With A-Day behind us, we now have only the small comfort of the NFL to hold us over as we enter into the wasteland that is the offseason. So, news will be scarce and today’s JP will be a little abbreviated.
That wave crested somewhere in the mid-2010s after Ohio State set the record with an announced crowd of 100,189 in 2016. That bettered its own mark set a year earlier while Alabama’s high-water mark came in 2011 when 92,310 were counted a stadium expanded past the 101,000-seat mark a year earlier.
This is a good article from AL.com looking at the attendance of spring games. Obviously, in Alabama’s case, our fanbase has gotten less and less interested as well all have figured out exactly what to expect from Saban every year. Covid, of course, screwed things up for a couple of years and the effects are lingering, and a combo of Easter weekend and thunderstorms depressed this year even further. I expect an uptick in Tuscaloosa a year from now.
But that doesn’t explain the downward trend ever since 2014, one that is mirrored across the nation, not just in Tuscaloosa. I wonder what changed in college football in the mid-2010s that would have made most of the nation less interested in their own teams? Hmmmm...... probably does not rhyme with hay trough.
“Somebody gave me a stat that our players have made $1.7 billion playing in the NFL since 2007,” Saban said prior to his appearance at a fundraiser for Team Focus, a youth mentoring organization founded by former college football coach and broadcaster Mike Gottfried. “And all those guys didn’t play when they were freshmen. They didn’t all play when they were sophomores. They didn’t even all play when they were juniors, but they all developed.”
That’s a whale of a recruiting pitch from Saban, in multiple ways. While seeing the staggering NFL job placement that Alabama has produced is a big draw for high schoolers, Saban made a point to give a quick lesson to his own team: don’t jump ship just because you didn’t play as a freshman.
I think Marcus Banks is a guy that’s still on his mind. A primary backup cornerback last year, Banks left midseason, and Saban mentioned a few times that Banks would have had the opportunity to contribute in the final stretch of the season when both starting corners were injured.
Or, maybe he’s just getting in one last shot in at our favorite Twitter personality from 2021:
Former Alabama wide receiver Agiye Hall announced Tuesday that he has committed to transfer to Texas.
After one tumultuous season in Tuscaloosa, Hall entered the transfer portal April 7. He visited Texas last weekend, with his father telling 247 Sports afterward that his son “loved” the program. 247 Sports predicted Tuesday that Hall would join Texas.
Well, Agiye is going to get his shot to get revenge, or whatever, against his former team come September. If he even manages to get on the field in Austin, that is.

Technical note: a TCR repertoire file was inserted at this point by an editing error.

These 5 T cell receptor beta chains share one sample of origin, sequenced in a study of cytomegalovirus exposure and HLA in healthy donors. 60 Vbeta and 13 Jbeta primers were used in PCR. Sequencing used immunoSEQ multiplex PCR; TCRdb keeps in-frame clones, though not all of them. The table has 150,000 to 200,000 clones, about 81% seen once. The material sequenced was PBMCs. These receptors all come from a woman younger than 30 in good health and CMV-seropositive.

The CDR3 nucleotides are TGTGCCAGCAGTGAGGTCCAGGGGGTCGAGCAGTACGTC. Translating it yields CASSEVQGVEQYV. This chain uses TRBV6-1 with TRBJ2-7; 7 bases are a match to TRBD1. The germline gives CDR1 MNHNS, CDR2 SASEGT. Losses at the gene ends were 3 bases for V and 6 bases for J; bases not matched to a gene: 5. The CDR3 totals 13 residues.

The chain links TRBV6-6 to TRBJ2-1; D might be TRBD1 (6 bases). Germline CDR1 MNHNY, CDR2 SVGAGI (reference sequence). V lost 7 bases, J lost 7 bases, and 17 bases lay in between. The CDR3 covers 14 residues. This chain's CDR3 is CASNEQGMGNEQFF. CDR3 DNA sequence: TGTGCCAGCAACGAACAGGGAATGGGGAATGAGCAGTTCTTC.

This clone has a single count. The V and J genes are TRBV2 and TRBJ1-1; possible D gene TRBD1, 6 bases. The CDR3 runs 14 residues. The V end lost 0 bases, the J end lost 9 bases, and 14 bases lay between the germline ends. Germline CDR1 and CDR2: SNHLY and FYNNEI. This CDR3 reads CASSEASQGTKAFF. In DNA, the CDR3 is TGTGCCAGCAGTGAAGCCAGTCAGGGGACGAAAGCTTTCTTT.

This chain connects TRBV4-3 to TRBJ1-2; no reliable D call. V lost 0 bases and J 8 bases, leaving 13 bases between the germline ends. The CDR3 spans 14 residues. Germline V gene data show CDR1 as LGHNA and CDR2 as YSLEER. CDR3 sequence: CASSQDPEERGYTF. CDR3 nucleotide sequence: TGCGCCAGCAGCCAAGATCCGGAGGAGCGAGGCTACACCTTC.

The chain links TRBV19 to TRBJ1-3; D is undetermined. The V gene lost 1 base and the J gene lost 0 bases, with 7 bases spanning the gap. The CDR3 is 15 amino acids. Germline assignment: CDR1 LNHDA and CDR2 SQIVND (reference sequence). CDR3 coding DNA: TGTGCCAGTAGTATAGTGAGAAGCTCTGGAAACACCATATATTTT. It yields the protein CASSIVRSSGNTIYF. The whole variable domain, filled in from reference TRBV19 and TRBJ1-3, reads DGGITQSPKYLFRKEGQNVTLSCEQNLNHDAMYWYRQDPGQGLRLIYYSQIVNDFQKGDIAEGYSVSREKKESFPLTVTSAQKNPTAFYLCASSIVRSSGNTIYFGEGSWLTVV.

3. Who will be the odd man out at cornerback?
Much like the other two positions mentioned here, UA has to replace both starting corners from its 2021 team. The major difference, however, is the Tide welcomes back the two players that stepped in for Jalyn Armour-Davis and Josh Jobe in the College Football Playoff and added a former SEC starter via the transfer portal. Kool-Aid McKinstry and Khyree Jackson both earned first-team minutes late last season, with the former starting six games as a true freshman. That experience is invaluable not only to their development but when having to replace two players set to be drafted next week. Alabama also added former LSU cornerback Eli Ricks, who had to knock some rust off after missing the second half of the season with a shoulder injury but was able to take part in the spring game with no limitations. Having three quality options is always a plus, but which two players start Game 1 remains to be seen.
Of all the open position battles for Alabama this offseason, the cornerbacks might be the most fascinating. McKinstry and Jackson were backups for Alabama last year, but were forced into starting throughout the playoffs. Kool-Aid made a game-winning play in overtime vs Auburn, but gave up a few big plays against Georgia in both games.
Jackson was great against Cincinnati, but gave up the game winner in the National Championship.
They both have great size and talent, and now have experience starting at the highest level on the biggest stage.
And then there’s Eli Ricks, who has more talent and experience than either, but is coming from a dysfunctional program and recovering from a shoulder surgery.
All-in-all, though, I think Alabama’s cornerback room with these three in 2022 is improved over the duo from 2021 (and I was higher than most on JAD and Josh Jobe).
Finally, Saban makes it quite clear that steak and cake is ONLY for winners.
Dallas Turner tries to pass across some chocolate cake from the winning side (White) to Malachi Moore and Cam Latu from Crimson. Saban wasn’t having it. As always, just frank and beans with white bread for the A-Day losers— definitely no cake pic.twitter.com/jNyFfwYgiL— Katie Windham (@katiewindham_) April 18, 2022
Never change, Coach.
and as a bonus tweet for gump day: